When there are days home from school, letting kids sit around watching TV or playing video games is not the best use of their time.  Providing fun alternatives will make it much easier to pull them away from the screen.

You need to make a plan of what you will do with them each day and prepare for that. Planning is very important.  You don’t want to tell them you are going someplace fun, only to arrive there and see they are not open that day or you needed to bring something and you don’t have it.

If your plan includes a craft or cooking project, make sure you have:

    • All the ingredients/supplies
    • Recipe/directions

If your plan includes an outing to someplace fun, figure out:

    • How will you get there?
    • When you should leave?
    • How much it will cost?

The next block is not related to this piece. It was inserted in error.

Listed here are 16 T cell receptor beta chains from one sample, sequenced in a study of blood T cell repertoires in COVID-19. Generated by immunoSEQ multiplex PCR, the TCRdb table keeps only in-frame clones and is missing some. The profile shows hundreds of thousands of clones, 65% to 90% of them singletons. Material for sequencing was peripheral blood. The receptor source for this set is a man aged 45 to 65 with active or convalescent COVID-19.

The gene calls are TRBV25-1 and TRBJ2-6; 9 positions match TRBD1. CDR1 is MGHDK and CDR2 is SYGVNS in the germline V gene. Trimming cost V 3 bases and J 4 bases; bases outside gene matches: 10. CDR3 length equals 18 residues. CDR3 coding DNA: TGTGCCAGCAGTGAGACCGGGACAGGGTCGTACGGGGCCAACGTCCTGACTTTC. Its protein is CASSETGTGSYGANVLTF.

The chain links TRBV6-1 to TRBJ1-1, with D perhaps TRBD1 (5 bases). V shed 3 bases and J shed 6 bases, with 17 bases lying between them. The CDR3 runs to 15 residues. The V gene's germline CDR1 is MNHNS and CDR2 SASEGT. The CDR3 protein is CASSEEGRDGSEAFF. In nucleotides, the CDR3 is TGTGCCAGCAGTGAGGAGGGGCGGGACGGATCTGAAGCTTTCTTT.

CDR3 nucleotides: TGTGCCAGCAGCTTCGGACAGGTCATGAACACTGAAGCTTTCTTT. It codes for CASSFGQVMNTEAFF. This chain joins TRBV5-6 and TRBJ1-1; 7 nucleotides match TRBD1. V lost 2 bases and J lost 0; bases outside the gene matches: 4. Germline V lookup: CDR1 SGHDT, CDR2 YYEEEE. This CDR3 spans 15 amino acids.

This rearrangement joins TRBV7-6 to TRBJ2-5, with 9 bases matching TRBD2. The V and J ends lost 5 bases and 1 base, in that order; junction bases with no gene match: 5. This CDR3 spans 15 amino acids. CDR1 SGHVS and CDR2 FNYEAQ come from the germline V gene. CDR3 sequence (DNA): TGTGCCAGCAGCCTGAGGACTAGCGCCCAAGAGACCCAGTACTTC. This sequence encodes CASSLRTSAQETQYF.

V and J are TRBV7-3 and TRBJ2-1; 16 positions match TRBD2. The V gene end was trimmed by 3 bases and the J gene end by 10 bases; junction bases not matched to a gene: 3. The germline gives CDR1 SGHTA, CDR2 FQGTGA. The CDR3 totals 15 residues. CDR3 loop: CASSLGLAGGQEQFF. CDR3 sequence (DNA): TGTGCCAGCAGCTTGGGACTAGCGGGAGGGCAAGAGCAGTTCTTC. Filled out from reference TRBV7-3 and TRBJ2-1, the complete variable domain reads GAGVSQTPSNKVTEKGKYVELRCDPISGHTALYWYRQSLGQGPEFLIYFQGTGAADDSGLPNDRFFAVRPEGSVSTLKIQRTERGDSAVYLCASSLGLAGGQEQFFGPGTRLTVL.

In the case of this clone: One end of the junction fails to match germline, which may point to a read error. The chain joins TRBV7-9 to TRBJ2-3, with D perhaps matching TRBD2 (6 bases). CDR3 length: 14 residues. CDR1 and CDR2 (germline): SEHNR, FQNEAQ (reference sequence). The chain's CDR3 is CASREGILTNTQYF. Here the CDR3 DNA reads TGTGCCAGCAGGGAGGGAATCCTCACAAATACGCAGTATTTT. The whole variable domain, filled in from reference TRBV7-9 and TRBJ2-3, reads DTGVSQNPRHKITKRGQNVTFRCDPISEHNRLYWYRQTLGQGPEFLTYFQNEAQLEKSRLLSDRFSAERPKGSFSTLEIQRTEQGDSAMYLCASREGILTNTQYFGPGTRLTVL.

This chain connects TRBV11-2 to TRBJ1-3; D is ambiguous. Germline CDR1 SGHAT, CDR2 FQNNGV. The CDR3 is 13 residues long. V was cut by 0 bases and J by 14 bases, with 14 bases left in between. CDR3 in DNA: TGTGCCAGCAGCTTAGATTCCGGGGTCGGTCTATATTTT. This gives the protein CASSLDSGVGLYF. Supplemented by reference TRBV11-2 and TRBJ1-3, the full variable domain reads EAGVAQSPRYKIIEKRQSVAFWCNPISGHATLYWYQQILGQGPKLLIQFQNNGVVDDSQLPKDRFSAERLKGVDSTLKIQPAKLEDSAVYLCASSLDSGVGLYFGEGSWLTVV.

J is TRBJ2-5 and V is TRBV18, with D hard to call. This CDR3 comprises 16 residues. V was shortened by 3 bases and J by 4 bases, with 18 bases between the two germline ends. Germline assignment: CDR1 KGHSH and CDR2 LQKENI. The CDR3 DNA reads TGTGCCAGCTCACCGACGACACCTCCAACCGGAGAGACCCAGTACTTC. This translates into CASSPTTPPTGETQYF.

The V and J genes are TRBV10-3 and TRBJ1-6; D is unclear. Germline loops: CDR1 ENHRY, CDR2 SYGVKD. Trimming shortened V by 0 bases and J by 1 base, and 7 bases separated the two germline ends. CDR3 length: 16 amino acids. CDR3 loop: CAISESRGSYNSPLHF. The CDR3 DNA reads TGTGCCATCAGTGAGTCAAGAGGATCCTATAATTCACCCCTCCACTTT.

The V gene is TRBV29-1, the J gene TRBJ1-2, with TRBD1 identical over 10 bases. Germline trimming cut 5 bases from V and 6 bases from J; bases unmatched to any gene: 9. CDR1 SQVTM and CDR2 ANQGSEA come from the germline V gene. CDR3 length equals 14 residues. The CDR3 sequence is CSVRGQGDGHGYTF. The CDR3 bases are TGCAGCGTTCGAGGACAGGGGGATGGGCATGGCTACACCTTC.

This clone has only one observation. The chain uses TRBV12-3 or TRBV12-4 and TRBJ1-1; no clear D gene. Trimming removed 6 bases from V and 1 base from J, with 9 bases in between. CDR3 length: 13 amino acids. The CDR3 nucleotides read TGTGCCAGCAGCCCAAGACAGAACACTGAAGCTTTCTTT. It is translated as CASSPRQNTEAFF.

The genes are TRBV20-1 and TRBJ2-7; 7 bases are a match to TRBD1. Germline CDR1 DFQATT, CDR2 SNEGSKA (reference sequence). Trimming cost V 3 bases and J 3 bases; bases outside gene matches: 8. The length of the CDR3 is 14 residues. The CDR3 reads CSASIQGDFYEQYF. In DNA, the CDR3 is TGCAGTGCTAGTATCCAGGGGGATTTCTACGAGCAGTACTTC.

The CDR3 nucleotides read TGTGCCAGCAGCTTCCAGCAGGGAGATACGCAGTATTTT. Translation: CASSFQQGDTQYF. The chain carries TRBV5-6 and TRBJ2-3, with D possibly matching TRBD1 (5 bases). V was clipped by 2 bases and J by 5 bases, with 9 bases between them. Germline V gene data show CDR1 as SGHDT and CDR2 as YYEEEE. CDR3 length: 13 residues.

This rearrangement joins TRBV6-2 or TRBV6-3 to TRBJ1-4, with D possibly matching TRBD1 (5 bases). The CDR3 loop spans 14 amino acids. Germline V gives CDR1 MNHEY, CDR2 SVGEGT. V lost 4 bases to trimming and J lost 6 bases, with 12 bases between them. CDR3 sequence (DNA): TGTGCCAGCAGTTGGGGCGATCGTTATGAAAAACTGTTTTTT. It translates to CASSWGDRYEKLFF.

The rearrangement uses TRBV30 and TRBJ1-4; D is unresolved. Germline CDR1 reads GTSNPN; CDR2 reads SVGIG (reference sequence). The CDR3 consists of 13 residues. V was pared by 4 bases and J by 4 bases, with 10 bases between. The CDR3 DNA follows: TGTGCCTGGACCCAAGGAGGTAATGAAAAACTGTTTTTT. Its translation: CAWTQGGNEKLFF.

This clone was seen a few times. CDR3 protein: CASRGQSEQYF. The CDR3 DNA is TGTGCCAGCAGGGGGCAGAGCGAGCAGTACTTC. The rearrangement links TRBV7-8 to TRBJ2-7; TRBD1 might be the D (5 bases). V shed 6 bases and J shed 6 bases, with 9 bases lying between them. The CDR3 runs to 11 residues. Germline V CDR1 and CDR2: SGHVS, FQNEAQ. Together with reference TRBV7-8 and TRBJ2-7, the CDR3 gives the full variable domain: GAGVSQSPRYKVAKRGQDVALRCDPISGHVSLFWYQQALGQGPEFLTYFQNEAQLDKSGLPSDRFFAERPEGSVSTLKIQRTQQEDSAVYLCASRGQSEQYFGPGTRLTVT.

• What will you do for lunch?

Use some of these online resources to find activities and recipes:

Have a Wonderful Spring Break!

Image: Canva.com

 

Three Ways for Au Pairs to Stay Red Cross Ready

Being knowledgeable in basic first aid and CPR is important for au pairs (and anyone else caring for children). Au Pair in America’s commitment to infant/child safety begins before au pairs arrive in the U.S., with pre-arrival training and continue throughout the au pair year.

#1 Training At Orientation

Our orientation training includes a course by American Red Cross on infant/child CPR and safety. Additional child safety training covers a variety of aspects of child safety and cultural differences in common childcare practices.

#2 Enroll in a Red Cross Certification Class

After settling into their host community, all au pairs are encouraged to complete an Infant/Child CPR and First Aid certification program. Au Pair in America will pay for this training through the American Red Cross.